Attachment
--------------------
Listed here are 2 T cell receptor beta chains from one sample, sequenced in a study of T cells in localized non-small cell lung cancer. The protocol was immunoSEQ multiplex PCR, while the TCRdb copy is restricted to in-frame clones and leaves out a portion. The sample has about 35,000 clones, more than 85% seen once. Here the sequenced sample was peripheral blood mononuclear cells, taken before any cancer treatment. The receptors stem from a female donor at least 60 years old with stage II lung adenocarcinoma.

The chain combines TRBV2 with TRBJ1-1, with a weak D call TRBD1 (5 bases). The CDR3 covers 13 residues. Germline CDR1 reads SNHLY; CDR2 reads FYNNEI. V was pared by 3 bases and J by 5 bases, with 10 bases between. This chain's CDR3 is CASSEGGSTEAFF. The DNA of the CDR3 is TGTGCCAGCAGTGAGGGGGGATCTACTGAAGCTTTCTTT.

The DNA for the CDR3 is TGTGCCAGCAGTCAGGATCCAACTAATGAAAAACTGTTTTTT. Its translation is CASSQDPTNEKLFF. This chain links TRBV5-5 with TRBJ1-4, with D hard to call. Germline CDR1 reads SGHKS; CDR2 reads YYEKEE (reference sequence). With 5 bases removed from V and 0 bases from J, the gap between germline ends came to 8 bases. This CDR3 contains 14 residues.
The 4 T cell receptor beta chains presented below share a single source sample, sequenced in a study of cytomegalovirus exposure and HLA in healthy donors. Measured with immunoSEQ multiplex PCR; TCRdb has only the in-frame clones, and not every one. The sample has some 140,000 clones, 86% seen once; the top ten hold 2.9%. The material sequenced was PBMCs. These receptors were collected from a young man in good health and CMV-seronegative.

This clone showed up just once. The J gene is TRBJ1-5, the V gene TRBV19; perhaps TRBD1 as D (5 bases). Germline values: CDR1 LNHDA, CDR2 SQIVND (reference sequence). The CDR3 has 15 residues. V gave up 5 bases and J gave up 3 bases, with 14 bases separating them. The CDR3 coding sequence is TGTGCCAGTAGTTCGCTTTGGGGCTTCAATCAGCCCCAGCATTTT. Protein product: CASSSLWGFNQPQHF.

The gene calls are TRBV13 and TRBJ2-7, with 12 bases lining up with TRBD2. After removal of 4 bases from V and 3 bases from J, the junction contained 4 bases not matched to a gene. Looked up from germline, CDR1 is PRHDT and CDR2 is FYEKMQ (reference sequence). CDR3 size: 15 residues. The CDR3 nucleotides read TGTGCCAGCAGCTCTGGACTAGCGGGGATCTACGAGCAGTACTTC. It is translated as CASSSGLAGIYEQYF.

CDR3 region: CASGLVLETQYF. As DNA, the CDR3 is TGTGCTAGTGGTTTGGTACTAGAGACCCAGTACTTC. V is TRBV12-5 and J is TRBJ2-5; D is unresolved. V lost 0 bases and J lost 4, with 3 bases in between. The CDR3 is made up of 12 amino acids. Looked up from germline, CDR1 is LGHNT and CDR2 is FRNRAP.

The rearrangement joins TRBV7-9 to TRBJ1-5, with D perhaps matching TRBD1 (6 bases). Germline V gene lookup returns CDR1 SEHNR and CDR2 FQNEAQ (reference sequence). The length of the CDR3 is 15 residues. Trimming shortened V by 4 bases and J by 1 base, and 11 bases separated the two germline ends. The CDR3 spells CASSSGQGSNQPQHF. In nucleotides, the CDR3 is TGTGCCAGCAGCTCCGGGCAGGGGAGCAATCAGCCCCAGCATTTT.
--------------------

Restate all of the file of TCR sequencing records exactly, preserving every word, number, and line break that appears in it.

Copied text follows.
Listed here are 2 T cell receptor beta chains from one sample, sequenced in a study of T cells in localized non-small cell lung cancer. The protocol was immunoSEQ multiplex PCR, while the TCRdb copy is restricted to in-frame clones and leaves out a portion. The sample has about 35,000 clones, more than 85% seen once. Here the sequenced sample was peripheral blood mononuclear cells, taken before any cancer treatment. The receptors stem from a female donor at least 60 years old with stage II lung adenocarcinoma.

The chain combines TRBV2 with TRBJ1-1, with a weak D call TRBD1 (5 bases). The CDR3 covers 13 residues. Germline CDR1 reads SNHLY; CDR2 reads FYNNEI. V was pared by 3 bases and J by 5 bases, with 10 bases between. This chain's CDR3 is CASSEGGSTEAFF. The DNA of the CDR3 is TGTGCCAGCAGTGAGGGGGGATCTACTGAAGCTTTCTTT.

The DNA for the CDR3 is TGTGCCAGCAGTCAGGATCCAACTAATGAAAAACTGTTTTTT. Its translation is CASSQDPTNEKLFF. This chain links TRBV5-5 with TRBJ1-4, with D hard to call. Germline CDR1 reads SGHKS; CDR2 reads YYEKEE (reference sequence). With 5 bases removed from V and 0 bases from J, the gap between germline ends came to 8 bases. This CDR3 contains 14 residues.
The 4 T cell receptor beta chains presented below share a single source sample, sequenced in a study of cytomegalovirus exposure and HLA in healthy donors. Measured with immunoSEQ multiplex PCR; TCRdb has only the in-frame clones, and not every one. The sample has some 140,000 clones, 86% seen once; the top ten hold 2.9%. The material sequenced was PBMCs. These receptors were collected from a young man in good health and CMV-seronegative.

This clone showed up just once. The J gene is TRBJ1-5, the V gene TRBV19; perhaps TRBD1 as D (5 bases). Germline values: CDR1 LNHDA, CDR2 SQIVND (reference sequence). The CDR3 has 15 residues. V gave up 5 bases and J gave up 3 bases, with 14 bases separating them. The CDR3 coding sequence is TGTGCCAGTAGTTCGCTTTGGGGCTTCAATCAGCCCCAGCATTTT. Protein product: CASSSLWGFNQPQHF.

The gene calls are TRBV13 and TRBJ2-7, with 12 bases lining up with TRBD2. After removal of 4 bases from V and 3 bases from J, the junction contained 4 bases not matched to a gene. Looked up from germline, CDR1 is PRHDT and CDR2 is FYEKMQ (reference sequence). CDR3 size: 15 residues. The CDR3 nucleotides read TGTGCCAGCAGCTCTGGACTAGCGGGGATCTACGAGCAGTACTTC. It is translated as CASSSGLAGIYEQYF.

CDR3 region: CASGLVLETQYF. As DNA, the CDR3 is TGTGCTAGTGGTTTGGTACTAGAGACCCAGTACTTC. V is TRBV12-5 and J is TRBJ2-5; D is unresolved. V lost 0 bases and J lost 4, with 3 bases in between. The CDR3 is made up of 12 amino acids. Looked up from germline, CDR1 is LGHNT and CDR2 is FRNRAP.

The rearrangement joins TRBV7-9 to TRBJ1-5, with D perhaps matching TRBD1 (6 bases). Germline V gene lookup returns CDR1 SEHNR and CDR2 FQNEAQ (reference sequence). The length of the CDR3 is 15 residues. Trimming shortened V by 4 bases and J by 1 base, and 11 bases separated the two germline ends. The CDR3 spells CASSSGQGSNQPQHF. In nucleotides, the CDR3 is TGTGCCAGCAGCTCCGGGCAGGGGAGCAATCAGCCCCAGCATTTT.